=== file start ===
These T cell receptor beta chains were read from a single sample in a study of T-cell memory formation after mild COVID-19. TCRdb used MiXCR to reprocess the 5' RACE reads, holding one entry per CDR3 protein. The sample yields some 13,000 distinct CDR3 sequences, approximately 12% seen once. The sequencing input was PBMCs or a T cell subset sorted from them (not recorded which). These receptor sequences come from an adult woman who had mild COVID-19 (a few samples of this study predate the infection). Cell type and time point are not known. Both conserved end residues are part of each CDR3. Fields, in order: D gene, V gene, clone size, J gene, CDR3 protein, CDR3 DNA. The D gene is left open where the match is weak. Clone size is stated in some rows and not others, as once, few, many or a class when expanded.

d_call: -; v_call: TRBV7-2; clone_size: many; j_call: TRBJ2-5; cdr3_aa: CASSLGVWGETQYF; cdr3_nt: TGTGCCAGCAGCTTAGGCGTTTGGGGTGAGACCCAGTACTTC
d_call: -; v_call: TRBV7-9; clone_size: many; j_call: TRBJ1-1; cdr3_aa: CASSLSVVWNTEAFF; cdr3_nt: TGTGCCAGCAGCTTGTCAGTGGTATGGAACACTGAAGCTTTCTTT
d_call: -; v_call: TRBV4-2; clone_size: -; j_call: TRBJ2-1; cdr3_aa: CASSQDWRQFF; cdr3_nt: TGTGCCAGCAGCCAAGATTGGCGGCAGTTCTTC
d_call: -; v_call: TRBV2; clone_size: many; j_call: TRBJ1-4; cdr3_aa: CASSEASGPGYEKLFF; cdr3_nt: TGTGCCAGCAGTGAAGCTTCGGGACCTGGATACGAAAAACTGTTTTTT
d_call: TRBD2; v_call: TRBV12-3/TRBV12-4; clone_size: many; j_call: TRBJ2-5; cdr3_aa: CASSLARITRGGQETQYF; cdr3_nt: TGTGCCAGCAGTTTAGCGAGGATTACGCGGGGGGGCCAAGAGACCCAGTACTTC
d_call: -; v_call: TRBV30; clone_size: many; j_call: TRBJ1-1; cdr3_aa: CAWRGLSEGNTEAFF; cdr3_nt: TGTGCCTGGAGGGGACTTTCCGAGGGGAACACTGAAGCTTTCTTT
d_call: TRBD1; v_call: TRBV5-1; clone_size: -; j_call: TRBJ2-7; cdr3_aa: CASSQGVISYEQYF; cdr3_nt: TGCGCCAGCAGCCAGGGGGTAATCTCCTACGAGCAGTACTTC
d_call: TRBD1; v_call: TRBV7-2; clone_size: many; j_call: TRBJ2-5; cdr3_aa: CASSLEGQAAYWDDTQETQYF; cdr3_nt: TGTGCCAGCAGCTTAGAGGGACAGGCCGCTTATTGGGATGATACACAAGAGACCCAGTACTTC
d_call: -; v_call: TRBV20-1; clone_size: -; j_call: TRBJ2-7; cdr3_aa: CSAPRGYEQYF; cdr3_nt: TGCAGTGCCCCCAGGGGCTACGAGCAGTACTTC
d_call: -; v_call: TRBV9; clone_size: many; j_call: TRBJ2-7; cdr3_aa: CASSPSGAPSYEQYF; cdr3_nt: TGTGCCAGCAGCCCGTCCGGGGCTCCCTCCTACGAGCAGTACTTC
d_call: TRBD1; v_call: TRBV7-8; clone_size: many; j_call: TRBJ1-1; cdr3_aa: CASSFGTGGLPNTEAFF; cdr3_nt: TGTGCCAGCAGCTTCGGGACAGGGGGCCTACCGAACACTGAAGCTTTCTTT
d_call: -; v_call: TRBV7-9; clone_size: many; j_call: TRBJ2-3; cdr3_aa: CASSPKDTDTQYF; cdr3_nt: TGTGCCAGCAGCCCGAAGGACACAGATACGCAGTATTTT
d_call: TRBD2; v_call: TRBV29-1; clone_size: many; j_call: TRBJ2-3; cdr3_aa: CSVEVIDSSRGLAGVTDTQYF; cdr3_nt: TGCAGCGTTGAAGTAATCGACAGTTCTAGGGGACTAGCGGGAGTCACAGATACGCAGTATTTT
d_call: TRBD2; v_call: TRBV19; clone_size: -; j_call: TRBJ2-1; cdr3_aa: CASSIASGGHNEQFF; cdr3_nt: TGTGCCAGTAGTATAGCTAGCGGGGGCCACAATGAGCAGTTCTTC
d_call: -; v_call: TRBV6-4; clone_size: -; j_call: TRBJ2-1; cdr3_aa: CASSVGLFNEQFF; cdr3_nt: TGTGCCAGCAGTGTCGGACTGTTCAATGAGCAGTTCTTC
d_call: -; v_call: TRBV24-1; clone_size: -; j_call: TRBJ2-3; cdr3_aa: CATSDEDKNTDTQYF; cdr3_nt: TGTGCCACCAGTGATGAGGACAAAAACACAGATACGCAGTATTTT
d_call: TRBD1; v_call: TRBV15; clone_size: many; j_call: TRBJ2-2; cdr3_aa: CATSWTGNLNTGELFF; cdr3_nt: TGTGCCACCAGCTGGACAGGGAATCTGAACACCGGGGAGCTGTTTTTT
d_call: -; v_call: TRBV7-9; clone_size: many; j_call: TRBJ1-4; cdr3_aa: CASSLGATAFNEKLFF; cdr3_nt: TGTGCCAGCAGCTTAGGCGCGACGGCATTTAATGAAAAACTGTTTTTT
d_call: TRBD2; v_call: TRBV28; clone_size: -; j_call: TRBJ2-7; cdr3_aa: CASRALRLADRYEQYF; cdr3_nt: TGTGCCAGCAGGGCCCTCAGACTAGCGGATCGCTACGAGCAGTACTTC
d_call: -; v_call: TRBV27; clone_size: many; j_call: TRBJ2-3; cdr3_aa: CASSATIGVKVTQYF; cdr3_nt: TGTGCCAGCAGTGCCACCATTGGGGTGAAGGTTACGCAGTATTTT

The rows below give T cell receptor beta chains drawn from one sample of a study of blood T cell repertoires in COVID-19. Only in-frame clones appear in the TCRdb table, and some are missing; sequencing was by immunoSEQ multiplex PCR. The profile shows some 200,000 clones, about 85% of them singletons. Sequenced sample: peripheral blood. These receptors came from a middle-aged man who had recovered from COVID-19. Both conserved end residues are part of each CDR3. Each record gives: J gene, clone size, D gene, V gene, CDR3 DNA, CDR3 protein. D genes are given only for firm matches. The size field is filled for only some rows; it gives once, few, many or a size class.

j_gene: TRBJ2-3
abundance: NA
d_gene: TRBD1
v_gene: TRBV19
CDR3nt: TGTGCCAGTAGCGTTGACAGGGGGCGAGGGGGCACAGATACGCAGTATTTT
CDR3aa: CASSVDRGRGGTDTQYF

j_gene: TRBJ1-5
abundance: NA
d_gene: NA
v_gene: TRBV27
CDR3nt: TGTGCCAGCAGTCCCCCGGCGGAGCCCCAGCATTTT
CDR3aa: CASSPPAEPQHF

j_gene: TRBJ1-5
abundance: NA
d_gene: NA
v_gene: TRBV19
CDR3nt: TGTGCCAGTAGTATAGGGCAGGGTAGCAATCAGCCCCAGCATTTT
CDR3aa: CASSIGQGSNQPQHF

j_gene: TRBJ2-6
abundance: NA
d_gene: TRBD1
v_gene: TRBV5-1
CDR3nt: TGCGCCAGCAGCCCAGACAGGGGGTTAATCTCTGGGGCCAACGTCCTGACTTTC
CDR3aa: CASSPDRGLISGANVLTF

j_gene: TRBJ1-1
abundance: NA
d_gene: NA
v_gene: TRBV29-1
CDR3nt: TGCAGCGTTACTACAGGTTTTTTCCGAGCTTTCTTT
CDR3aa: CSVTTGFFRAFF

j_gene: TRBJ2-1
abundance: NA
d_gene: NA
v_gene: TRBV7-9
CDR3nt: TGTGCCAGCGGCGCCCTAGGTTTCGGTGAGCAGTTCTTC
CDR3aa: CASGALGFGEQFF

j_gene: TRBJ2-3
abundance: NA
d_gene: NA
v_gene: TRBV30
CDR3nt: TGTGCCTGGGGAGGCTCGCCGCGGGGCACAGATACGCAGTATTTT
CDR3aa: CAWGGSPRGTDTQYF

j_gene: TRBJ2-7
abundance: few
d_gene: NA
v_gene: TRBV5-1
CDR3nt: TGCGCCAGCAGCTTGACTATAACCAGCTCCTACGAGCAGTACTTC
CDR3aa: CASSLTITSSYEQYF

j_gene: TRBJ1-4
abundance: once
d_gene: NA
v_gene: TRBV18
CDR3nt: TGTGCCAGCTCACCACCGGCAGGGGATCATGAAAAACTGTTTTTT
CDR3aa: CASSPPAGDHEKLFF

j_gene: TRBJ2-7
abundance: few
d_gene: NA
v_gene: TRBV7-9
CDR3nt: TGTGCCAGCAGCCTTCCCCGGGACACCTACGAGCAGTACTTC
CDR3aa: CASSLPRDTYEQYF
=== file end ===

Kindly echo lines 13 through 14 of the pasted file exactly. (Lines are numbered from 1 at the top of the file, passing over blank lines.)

d_call: -; v_call: TRBV7-9; clone_size: many; j_call: TRBJ2-3; cdr3_aa: CASSPKDTDTQYF; cdr3_nt: TGTGCCAGCAGCCCGAAGGACACAGATACGCAGTATTTT
d_call: TRBD2; v_call: TRBV29-1; clone_size: many; j_call: TRBJ2-3; cdr3_aa: CSVEVIDSSRGLAGVTDTQYF; cdr3_nt: TGCAGCGTTGAAGTAATCGACAGTTCTAGGGGACTAGCGGGAGTCACAGATACGCAGTATTTT